From For the Love of Food, Denis Cotter, Collins, 2011.
I guess nut loaves were fashionable in the 70s and became associated with vegetarians and soon got a bad name because they were often not overly tasty. So I hesitated before I made this one but I usually enjoy Denis Cotter’s recipes so thought it was worth a try.
There were basically three parts to it: the cashew nut base, the pumpkin filler and the sauce.
The base was made with 500g roasted cashews blitzed until fine. This was mixed with a cooked parsnip that had been mashed. Into this also went a white onion sautéed with 3 garlic cloves, two chopped celery sticks, a little ground sage, some fresh thyme leaves, a teaspoon ground cumin and a good pinch of cayenne pepper. When they had softened, 100ml white wine was added and brought to the boil. This all then went into the cashew mix. The mixture was stirred together and breadcrumbs added with salt and pepper. It became quite a firm but moist mixture. A beaten egg was added and stirred in. The basic mixture was ready.
The filling was made by roasting 200g butternut pumpkin. A chopped leek was fried until softened in a little olive oil. Now some grated ginger, zest and juice of half a lemon was added with the roasted pumpkin. These were stirred for a couple of minutes to make the pumpkin break up into a mash with the leek. Some breadcrumbs were added to thicken it all a little.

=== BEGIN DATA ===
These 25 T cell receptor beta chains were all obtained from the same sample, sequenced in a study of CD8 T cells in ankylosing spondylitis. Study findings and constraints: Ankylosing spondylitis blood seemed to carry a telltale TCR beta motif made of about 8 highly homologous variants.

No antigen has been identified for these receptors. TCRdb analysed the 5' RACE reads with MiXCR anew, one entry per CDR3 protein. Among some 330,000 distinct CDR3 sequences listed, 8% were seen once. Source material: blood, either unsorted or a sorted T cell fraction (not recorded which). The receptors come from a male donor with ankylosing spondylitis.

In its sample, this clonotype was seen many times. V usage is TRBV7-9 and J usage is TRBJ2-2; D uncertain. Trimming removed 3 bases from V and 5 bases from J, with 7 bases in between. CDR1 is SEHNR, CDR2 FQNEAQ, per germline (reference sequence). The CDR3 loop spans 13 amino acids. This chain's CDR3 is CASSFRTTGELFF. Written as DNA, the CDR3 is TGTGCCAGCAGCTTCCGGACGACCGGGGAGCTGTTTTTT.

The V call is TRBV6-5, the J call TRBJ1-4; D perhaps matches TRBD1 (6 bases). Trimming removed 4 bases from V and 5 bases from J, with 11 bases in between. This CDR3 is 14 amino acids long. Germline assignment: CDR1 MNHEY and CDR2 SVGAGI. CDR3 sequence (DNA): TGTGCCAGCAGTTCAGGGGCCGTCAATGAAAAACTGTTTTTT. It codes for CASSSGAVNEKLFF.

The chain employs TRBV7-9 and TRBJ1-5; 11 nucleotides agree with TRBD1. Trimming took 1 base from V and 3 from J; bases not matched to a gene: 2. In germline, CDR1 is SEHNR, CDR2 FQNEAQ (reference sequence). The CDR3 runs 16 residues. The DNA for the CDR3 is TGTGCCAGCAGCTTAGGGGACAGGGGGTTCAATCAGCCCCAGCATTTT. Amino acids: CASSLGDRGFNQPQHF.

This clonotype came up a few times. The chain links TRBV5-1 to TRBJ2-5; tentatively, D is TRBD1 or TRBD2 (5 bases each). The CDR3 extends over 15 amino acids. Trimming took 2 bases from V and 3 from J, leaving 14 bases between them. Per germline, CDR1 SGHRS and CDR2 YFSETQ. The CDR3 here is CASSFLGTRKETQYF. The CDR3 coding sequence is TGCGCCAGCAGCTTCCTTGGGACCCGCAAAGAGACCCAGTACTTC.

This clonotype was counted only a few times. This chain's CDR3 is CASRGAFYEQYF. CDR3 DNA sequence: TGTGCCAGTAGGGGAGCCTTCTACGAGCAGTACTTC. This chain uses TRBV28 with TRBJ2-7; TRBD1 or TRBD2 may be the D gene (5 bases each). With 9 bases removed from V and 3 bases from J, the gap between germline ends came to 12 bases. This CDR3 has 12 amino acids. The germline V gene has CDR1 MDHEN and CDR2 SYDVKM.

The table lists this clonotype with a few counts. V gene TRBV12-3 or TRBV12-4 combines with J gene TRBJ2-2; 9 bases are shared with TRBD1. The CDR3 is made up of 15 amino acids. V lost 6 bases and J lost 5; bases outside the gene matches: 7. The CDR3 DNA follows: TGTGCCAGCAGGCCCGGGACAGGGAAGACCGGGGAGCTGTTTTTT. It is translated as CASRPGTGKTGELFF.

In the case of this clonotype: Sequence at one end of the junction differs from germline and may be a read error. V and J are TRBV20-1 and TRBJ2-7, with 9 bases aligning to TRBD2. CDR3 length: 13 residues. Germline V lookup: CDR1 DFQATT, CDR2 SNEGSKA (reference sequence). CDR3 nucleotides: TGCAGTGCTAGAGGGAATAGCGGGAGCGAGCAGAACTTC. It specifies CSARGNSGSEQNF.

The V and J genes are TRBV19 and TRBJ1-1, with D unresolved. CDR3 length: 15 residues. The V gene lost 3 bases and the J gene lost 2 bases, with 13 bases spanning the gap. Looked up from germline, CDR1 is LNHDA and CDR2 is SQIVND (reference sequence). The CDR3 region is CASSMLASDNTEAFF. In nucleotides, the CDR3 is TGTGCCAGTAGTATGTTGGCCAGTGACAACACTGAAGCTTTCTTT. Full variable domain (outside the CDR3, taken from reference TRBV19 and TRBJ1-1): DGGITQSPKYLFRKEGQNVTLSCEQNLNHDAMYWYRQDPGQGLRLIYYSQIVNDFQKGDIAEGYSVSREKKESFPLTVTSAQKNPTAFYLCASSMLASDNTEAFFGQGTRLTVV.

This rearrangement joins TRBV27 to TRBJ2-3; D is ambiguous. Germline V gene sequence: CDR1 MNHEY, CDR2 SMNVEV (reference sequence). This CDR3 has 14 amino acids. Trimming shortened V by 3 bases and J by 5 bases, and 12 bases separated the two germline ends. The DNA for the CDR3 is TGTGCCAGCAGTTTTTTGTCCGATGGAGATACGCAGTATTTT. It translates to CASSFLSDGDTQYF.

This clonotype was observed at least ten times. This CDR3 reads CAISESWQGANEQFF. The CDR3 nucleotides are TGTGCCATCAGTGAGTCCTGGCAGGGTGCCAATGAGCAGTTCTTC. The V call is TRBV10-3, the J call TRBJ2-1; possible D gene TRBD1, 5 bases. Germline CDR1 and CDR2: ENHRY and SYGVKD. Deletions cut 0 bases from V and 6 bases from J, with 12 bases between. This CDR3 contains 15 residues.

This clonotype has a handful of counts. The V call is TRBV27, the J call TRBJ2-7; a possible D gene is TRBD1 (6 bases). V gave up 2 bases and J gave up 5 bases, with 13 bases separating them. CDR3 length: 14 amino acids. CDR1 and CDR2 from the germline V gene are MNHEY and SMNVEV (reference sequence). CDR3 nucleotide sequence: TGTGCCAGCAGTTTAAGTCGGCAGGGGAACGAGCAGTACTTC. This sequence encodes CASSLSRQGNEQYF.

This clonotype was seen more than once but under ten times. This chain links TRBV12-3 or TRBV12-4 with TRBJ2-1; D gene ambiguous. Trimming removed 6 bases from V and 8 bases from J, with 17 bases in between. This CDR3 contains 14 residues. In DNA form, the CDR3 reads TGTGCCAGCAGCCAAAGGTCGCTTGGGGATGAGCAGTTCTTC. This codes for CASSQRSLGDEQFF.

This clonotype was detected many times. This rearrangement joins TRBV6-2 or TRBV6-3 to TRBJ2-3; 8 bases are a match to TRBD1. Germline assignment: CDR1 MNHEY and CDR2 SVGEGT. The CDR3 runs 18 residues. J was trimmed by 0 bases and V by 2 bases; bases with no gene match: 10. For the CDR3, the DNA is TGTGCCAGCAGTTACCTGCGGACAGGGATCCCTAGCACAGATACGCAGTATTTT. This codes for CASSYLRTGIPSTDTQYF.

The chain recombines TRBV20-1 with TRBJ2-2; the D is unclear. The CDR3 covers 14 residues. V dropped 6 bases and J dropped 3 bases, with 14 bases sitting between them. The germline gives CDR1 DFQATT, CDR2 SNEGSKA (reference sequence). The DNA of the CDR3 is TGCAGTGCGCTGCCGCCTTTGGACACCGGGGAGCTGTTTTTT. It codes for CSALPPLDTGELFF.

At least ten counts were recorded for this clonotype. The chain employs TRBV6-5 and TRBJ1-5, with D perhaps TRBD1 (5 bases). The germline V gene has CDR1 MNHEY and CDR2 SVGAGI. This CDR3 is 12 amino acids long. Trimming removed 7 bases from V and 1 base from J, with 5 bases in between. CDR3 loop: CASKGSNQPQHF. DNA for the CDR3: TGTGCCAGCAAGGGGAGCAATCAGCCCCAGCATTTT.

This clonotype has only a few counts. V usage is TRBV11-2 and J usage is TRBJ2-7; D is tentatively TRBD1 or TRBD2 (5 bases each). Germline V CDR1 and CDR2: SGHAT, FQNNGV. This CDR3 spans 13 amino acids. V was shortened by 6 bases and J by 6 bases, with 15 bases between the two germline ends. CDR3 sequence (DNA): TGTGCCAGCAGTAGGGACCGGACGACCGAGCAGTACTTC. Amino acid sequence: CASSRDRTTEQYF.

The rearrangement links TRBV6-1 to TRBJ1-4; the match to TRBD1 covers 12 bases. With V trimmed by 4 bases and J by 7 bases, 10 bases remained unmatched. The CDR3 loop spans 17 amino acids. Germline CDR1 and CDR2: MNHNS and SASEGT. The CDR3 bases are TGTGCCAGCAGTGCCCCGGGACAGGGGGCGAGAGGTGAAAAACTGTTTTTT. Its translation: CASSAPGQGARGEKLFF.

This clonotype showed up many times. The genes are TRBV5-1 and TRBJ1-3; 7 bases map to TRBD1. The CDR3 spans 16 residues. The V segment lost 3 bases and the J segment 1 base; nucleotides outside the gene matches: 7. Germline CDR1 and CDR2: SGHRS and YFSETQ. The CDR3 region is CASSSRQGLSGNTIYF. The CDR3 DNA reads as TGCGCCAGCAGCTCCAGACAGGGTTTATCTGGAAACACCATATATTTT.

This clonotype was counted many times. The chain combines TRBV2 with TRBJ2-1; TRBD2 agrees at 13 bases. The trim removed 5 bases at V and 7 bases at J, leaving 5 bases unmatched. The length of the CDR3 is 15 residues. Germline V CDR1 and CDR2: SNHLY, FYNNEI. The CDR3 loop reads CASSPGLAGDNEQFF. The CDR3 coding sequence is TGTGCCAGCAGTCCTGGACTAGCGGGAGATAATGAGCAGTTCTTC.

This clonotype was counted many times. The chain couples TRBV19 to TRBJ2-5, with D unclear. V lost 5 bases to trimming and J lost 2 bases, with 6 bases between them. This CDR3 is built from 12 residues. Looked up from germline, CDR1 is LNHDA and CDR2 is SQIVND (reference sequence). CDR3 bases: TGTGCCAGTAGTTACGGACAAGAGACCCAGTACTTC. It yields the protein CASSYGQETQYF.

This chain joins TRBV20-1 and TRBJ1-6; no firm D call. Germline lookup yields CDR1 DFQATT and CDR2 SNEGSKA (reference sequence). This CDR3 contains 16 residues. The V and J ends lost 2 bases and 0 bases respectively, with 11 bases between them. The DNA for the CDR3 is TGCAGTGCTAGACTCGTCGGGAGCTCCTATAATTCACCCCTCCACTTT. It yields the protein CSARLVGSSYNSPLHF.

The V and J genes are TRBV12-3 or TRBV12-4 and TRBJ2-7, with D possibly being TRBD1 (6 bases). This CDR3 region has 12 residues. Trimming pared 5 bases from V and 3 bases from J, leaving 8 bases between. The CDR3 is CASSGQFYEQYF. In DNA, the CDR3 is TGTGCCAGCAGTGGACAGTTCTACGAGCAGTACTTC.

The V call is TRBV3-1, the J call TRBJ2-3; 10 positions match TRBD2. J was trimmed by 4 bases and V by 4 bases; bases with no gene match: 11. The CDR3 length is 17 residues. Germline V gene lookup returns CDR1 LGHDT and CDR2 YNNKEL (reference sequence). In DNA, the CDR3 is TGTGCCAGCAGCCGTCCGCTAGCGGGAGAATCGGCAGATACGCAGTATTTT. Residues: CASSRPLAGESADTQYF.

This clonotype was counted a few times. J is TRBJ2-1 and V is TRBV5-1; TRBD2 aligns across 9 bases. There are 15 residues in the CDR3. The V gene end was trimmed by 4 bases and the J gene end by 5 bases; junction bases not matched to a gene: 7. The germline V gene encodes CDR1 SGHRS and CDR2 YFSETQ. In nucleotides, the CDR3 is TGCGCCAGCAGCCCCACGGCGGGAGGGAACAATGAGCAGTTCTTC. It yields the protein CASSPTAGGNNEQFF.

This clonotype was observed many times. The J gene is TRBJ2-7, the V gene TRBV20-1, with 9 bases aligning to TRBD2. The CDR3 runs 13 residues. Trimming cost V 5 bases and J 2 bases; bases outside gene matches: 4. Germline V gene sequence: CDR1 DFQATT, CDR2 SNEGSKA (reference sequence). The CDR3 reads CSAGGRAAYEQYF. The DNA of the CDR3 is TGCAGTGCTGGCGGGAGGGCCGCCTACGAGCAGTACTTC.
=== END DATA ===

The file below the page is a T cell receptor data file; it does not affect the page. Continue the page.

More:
Now the loaf could be put together. In a loaf tin lined with baking paper half of the cashew mix was pressed in. The pumpkin mixture went over this and was then covered with the remainder of the cashew mix. It went into a 170ºC oven for about an hour.
The sauce was made by sautéing a chopped red onion, half a red capsicum, a chopped celery stick, 4 garlic cloves, a chopped red chilli and a chopped chipotle chilli. After about 10 minutes when they had softened, 1 teaspoon dried Mexican oregano, 2 teaspoons ground cumin and ground coriander, and 1 teaspoon ground allspice went into the pan for a minute or two more. A can of tomatoes and 1 tablespoon tomato puree were added with 200ml red wine and 500ml vegetable stock. They were simmered for about an hour then passed through a sieve. At serving time 25g dark chocolate and 40g butter were added. This made a richly flavoured, Mexican style mole, though far too much sauce for the loaf. I used some later to add some flavour to a leek and chickpea soup.
The loaf was sliced and served with the sauce. It was, of course, nutty and a little heavy though the sauce tended to lighten it somewhat. I especially enjoyed the sweet pumpkin filling. It was the sauce that made the loaf. It was rich in an overlay of various tastes, spicy, smoky, chilli heat though the chocolate seemed to have disappeared into it. Perhaps I would up the quantity a little next time.
Ease of cooking: ✔✔
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